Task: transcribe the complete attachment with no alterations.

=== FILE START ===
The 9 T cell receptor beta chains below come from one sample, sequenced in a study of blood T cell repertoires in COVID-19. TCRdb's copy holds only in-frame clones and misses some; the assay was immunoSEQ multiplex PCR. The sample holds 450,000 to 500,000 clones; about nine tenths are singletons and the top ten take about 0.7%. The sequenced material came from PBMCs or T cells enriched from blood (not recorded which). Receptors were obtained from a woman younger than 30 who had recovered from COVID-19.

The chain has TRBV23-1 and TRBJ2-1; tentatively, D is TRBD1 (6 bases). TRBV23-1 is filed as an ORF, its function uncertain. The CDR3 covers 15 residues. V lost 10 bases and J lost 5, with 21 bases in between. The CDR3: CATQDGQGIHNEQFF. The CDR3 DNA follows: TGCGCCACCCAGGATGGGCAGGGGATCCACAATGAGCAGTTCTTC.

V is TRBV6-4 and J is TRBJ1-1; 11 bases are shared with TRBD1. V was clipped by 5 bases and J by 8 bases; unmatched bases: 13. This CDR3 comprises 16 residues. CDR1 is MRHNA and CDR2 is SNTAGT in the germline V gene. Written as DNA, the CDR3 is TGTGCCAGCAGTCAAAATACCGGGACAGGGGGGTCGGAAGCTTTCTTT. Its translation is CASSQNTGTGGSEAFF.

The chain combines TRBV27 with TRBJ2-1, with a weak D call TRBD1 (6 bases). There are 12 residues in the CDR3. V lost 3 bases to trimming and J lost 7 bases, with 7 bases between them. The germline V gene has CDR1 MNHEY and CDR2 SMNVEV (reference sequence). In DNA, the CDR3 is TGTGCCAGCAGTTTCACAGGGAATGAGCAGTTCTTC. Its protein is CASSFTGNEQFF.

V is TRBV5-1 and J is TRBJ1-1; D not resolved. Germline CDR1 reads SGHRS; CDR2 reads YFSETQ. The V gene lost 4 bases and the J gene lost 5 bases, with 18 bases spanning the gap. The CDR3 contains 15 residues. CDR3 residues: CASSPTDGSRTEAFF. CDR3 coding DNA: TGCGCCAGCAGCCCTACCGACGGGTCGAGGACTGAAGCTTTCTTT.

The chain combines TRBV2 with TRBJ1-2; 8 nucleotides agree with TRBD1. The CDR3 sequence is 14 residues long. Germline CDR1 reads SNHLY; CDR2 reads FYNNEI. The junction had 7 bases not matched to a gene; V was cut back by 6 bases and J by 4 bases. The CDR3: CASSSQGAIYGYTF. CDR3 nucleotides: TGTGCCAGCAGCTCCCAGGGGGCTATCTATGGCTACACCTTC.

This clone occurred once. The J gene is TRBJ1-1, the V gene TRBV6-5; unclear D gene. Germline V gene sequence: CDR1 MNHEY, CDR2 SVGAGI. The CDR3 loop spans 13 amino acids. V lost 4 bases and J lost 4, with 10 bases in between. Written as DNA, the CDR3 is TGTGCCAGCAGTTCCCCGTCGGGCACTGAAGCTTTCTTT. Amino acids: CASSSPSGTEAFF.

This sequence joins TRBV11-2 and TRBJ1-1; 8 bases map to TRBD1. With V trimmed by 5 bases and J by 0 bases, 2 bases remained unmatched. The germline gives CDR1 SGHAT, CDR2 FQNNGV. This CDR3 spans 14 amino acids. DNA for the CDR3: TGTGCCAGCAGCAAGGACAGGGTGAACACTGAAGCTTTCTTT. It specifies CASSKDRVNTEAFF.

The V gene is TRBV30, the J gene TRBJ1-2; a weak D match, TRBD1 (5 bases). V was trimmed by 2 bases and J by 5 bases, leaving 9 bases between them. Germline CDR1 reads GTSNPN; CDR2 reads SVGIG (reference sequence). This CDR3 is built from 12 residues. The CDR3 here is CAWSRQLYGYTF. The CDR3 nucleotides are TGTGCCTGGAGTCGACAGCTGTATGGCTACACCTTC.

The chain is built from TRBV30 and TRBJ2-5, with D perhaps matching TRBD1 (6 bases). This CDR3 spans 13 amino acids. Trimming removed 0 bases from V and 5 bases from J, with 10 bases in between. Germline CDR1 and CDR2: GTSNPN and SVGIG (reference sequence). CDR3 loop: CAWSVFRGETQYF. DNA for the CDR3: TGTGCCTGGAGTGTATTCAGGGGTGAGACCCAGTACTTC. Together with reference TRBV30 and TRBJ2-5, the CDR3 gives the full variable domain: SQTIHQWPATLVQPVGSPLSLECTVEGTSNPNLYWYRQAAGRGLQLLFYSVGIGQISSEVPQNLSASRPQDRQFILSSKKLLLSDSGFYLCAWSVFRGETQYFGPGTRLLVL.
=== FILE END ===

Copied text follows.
The 9 T cell receptor beta chains below come from one sample, sequenced in a study of blood T cell repertoires in COVID-19. TCRdb's copy holds only in-frame clones and misses some; the assay was immunoSEQ multiplex PCR. The sample holds 450,000 to 500,000 clones; about nine tenths are singletons and the top ten take about 0.7%. The sequenced material came from PBMCs or T cells enriched from blood (not recorded which). Receptors were obtained from a woman younger than 30 who had recovered from COVID-19.

The chain has TRBV23-1 and TRBJ2-1; tentatively, D is TRBD1 (6 bases). TRBV23-1 is filed as an ORF, its function uncertain. The CDR3 covers 15 residues. V lost 10 bases and J lost 5, with 21 bases in between. The CDR3: CATQDGQGIHNEQFF. The CDR3 DNA follows: TGCGCCACCCAGGATGGGCAGGGGATCCACAATGAGCAGTTCTTC.

V is TRBV6-4 and J is TRBJ1-1; 11 bases are shared with TRBD1. V was clipped by 5 bases and J by 8 bases; unmatched bases: 13. This CDR3 comprises 16 residues. CDR1 is MRHNA and CDR2 is SNTAGT in the germline V gene. Written as DNA, the CDR3 is TGTGCCAGCAGTCAAAATACCGGGACAGGGGGGTCGGAAGCTTTCTTT. Its translation is CASSQNTGTGGSEAFF.

The chain combines TRBV27 with TRBJ2-1, with a weak D call TRBD1 (6 bases). There are 12 residues in the CDR3. V lost 3 bases to trimming and J lost 7 bases, with 7 bases between them. The germline V gene has CDR1 MNHEY and CDR2 SMNVEV (reference sequence). In DNA, the CDR3 is TGTGCCAGCAGTTTCACAGGGAATGAGCAGTTCTTC. Its protein is CASSFTGNEQFF.

V is TRBV5-1 and J is TRBJ1-1; D not resolved. Germline CDR1 reads SGHRS; CDR2 reads YFSETQ. The V gene lost 4 bases and the J gene lost 5 bases, with 18 bases spanning the gap. The CDR3 contains 15 residues. CDR3 residues: CASSPTDGSRTEAFF. CDR3 coding DNA: TGCGCCAGCAGCCCTACCGACGGGTCGAGGACTGAAGCTTTCTTT.

The chain combines TRBV2 with TRBJ1-2; 8 nucleotides agree with TRBD1. The CDR3 sequence is 14 residues long. Germline CDR1 reads SNHLY; CDR2 reads FYNNEI. The junction had 7 bases not matched to a gene; V was cut back by 6 bases and J by 4 bases. The CDR3: CASSSQGAIYGYTF. CDR3 nucleotides: TGTGCCAGCAGCTCCCAGGGGGCTATCTATGGCTACACCTTC.

This clone occurred once. The J gene is TRBJ1-1, the V gene TRBV6-5; unclear D gene. Germline V gene sequence: CDR1 MNHEY, CDR2 SVGAGI. The CDR3 loop spans 13 amino acids. V lost 4 bases and J lost 4, with 10 bases in between. Written as DNA, the CDR3 is TGTGCCAGCAGTTCCCCGTCGGGCACTGAAGCTTTCTTT. Amino acids: CASSSPSGTEAFF.

This sequence joins TRBV11-2 and TRBJ1-1; 8 bases map to TRBD1. With V trimmed by 5 bases and J by 0 bases, 2 bases remained unmatched. The germline gives CDR1 SGHAT, CDR2 FQNNGV. This CDR3 spans 14 amino acids. DNA for the CDR3: TGTGCCAGCAGCAAGGACAGGGTGAACACTGAAGCTTTCTTT. It specifies CASSKDRVNTEAFF.

The V gene is TRBV30, the J gene TRBJ1-2; a weak D match, TRBD1 (5 bases). V was trimmed by 2 bases and J by 5 bases, leaving 9 bases between them. Germline CDR1 reads GTSNPN; CDR2 reads SVGIG (reference sequence). This CDR3 is built from 12 residues. The CDR3 here is CAWSRQLYGYTF. The CDR3 nucleotides are TGTGCCTGGAGTCGACAGCTGTATGGCTACACCTTC.

The chain is built from TRBV30 and TRBJ2-5, with D perhaps matching TRBD1 (6 bases). This CDR3 spans 13 amino acids. Trimming removed 0 bases from V and 5 bases from J, with 10 bases in between. Germline CDR1 and CDR2: GTSNPN and SVGIG (reference sequence). CDR3 loop: CAWSVFRGETQYF. DNA for the CDR3: TGTGCCTGGAGTGTATTCAGGGGTGAGACCCAGTACTTC. Together with reference TRBV30 and TRBJ2-5, the CDR3 gives the full variable domain: SQTIHQWPATLVQPVGSPLSLECTVEGTSNPNLYWYRQAAGRGLQLLFYSVGIGQISSEVPQNLSASRPQDRQFILSSKKLLLSDSGFYLCAWSVFRGETQYFGPGTRLLVL.